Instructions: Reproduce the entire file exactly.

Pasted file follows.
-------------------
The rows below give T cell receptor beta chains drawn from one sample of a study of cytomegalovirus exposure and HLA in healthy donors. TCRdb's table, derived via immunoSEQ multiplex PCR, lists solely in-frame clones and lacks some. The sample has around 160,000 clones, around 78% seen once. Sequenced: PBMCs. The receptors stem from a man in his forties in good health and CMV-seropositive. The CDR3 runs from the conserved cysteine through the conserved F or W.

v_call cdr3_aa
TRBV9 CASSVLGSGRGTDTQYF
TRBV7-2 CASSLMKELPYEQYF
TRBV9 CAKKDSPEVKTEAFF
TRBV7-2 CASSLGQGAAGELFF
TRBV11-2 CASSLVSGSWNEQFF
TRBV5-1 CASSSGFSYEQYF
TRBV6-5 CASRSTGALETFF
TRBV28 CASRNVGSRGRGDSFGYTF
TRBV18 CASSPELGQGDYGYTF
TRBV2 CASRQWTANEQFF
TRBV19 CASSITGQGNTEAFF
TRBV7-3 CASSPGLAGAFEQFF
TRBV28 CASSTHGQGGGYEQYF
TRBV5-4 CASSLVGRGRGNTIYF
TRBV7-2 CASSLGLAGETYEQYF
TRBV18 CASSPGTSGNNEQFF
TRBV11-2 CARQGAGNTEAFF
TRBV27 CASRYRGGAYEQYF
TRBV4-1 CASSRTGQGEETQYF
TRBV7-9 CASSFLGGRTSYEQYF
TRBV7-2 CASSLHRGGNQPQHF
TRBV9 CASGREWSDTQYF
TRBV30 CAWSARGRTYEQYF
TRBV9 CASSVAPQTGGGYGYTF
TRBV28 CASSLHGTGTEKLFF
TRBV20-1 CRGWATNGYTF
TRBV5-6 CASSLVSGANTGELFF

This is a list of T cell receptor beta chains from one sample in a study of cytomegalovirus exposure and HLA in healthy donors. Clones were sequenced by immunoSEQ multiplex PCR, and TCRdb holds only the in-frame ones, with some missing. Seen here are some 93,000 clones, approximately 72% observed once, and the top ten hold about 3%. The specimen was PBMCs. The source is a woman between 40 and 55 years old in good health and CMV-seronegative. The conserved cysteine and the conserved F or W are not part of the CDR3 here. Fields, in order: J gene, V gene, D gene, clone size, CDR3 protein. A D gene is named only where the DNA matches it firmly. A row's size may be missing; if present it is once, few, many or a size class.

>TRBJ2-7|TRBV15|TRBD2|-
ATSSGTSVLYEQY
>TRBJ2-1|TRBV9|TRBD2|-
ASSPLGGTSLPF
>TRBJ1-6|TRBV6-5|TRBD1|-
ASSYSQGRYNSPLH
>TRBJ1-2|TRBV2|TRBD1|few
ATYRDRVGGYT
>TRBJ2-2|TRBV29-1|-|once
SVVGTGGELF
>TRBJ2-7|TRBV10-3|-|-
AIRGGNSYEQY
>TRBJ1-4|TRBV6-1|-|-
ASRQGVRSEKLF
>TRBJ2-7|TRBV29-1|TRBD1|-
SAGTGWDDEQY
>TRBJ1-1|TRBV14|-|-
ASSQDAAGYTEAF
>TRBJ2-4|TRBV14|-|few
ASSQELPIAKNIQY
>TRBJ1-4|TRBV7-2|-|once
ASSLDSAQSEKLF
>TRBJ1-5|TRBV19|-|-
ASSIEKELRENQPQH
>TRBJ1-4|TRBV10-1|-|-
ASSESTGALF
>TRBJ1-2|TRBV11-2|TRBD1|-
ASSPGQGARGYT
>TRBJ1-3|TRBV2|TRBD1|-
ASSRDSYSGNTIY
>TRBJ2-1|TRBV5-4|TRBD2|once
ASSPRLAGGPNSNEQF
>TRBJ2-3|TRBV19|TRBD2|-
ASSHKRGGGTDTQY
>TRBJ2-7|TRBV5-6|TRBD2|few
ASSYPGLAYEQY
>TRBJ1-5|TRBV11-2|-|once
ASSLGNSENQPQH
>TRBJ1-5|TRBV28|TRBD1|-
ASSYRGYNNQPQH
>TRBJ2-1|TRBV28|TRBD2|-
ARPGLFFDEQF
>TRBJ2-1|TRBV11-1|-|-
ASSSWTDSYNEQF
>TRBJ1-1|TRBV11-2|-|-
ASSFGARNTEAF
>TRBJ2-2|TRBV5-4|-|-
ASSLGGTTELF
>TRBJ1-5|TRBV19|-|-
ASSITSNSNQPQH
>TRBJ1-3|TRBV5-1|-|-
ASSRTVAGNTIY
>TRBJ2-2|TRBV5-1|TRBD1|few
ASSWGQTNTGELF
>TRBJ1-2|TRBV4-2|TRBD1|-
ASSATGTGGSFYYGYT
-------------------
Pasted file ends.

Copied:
The rows below give T cell receptor beta chains drawn from one sample of a study of cytomegalovirus exposure and HLA in healthy donors. TCRdb's table, derived via immunoSEQ multiplex PCR, lists solely in-frame clones and lacks some. The sample has around 160,000 clones, around 78% seen once. Sequenced: PBMCs. The receptors stem from a man in his forties in good health and CMV-seropositive. The CDR3 runs from the conserved cysteine through the conserved F or W.

v_call cdr3_aa
TRBV9 CASSVLGSGRGTDTQYF
TRBV7-2 CASSLMKELPYEQYF
TRBV9 CAKKDSPEVKTEAFF
TRBV7-2 CASSLGQGAAGELFF
TRBV11-2 CASSLVSGSWNEQFF
TRBV5-1 CASSSGFSYEQYF
TRBV6-5 CASRSTGALETFF
TRBV28 CASRNVGSRGRGDSFGYTF
TRBV18 CASSPELGQGDYGYTF
TRBV2 CASRQWTANEQFF
TRBV19 CASSITGQGNTEAFF
TRBV7-3 CASSPGLAGAFEQFF
TRBV28 CASSTHGQGGGYEQYF
TRBV5-4 CASSLVGRGRGNTIYF
TRBV7-2 CASSLGLAGETYEQYF
TRBV18 CASSPGTSGNNEQFF
TRBV11-2 CARQGAGNTEAFF
TRBV27 CASRYRGGAYEQYF
TRBV4-1 CASSRTGQGEETQYF
TRBV7-9 CASSFLGGRTSYEQYF
TRBV7-2 CASSLHRGGNQPQHF
TRBV9 CASGREWSDTQYF
TRBV30 CAWSARGRTYEQYF
TRBV9 CASSVAPQTGGGYGYTF
TRBV28 CASSLHGTGTEKLFF
TRBV20-1 CRGWATNGYTF
TRBV5-6 CASSLVSGANTGELFF

This is a list of T cell receptor beta chains from one sample in a study of cytomegalovirus exposure and HLA in healthy donors. Clones were sequenced by immunoSEQ multiplex PCR, and TCRdb holds only the in-frame ones, with some missing. Seen here are some 93,000 clones, approximately 72% observed once, and the top ten hold about 3%. The specimen was PBMCs. The source is a woman between 40 and 55 years old in good health and CMV-seronegative. The conserved cysteine and the conserved F or W are not part of the CDR3 here. Fields, in order: J gene, V gene, D gene, clone size, CDR3 protein. A D gene is named only where the DNA matches it firmly. A row's size may be missing; if present it is once, few, many or a size class.

>TRBJ2-7|TRBV15|TRBD2|-
ATSSGTSVLYEQY
>TRBJ2-1|TRBV9|TRBD2|-
ASSPLGGTSLPF
>TRBJ1-6|TRBV6-5|TRBD1|-
ASSYSQGRYNSPLH
>TRBJ1-2|TRBV2|TRBD1|few
ATYRDRVGGYT
>TRBJ2-2|TRBV29-1|-|once
SVVGTGGELF
>TRBJ2-7|TRBV10-3|-|-
AIRGGNSYEQY
>TRBJ1-4|TRBV6-1|-|-
ASRQGVRSEKLF
>TRBJ2-7|TRBV29-1|TRBD1|-
SAGTGWDDEQY
>TRBJ1-1|TRBV14|-|-
ASSQDAAGYTEAF
>TRBJ2-4|TRBV14|-|few
ASSQELPIAKNIQY
>TRBJ1-4|TRBV7-2|-|once
ASSLDSAQSEKLF
>TRBJ1-5|TRBV19|-|-
ASSIEKELRENQPQH
>TRBJ1-4|TRBV10-1|-|-
ASSESTGALF
>TRBJ1-2|TRBV11-2|TRBD1|-
ASSPGQGARGYT
>TRBJ1-3|TRBV2|TRBD1|-
ASSRDSYSGNTIY
>TRBJ2-1|TRBV5-4|TRBD2|once
ASSPRLAGGPNSNEQF
>TRBJ2-3|TRBV19|TRBD2|-
ASSHKRGGGTDTQY
>TRBJ2-7|TRBV5-6|TRBD2|few
ASSYPGLAYEQY
>TRBJ1-5|TRBV11-2|-|once
ASSLGNSENQPQH
>TRBJ1-5|TRBV28|TRBD1|-
ASSYRGYNNQPQH
>TRBJ2-1|TRBV28|TRBD2|-
ARPGLFFDEQF
>TRBJ2-1|TRBV11-1|-|-
ASSSWTDSYNEQF
>TRBJ1-1|TRBV11-2|-|-
ASSFGARNTEAF
>TRBJ2-2|TRBV5-4|-|-
ASSLGGTTELF
>TRBJ1-5|TRBV19|-|-
ASSITSNSNQPQH
>TRBJ1-3|TRBV5-1|-|-
ASSRTVAGNTIY
>TRBJ2-2|TRBV5-1|TRBD1|few
ASSWGQTNTGELF
>TRBJ1-2|TRBV4-2|TRBD1|-
ASSATGTGGSFYYGYT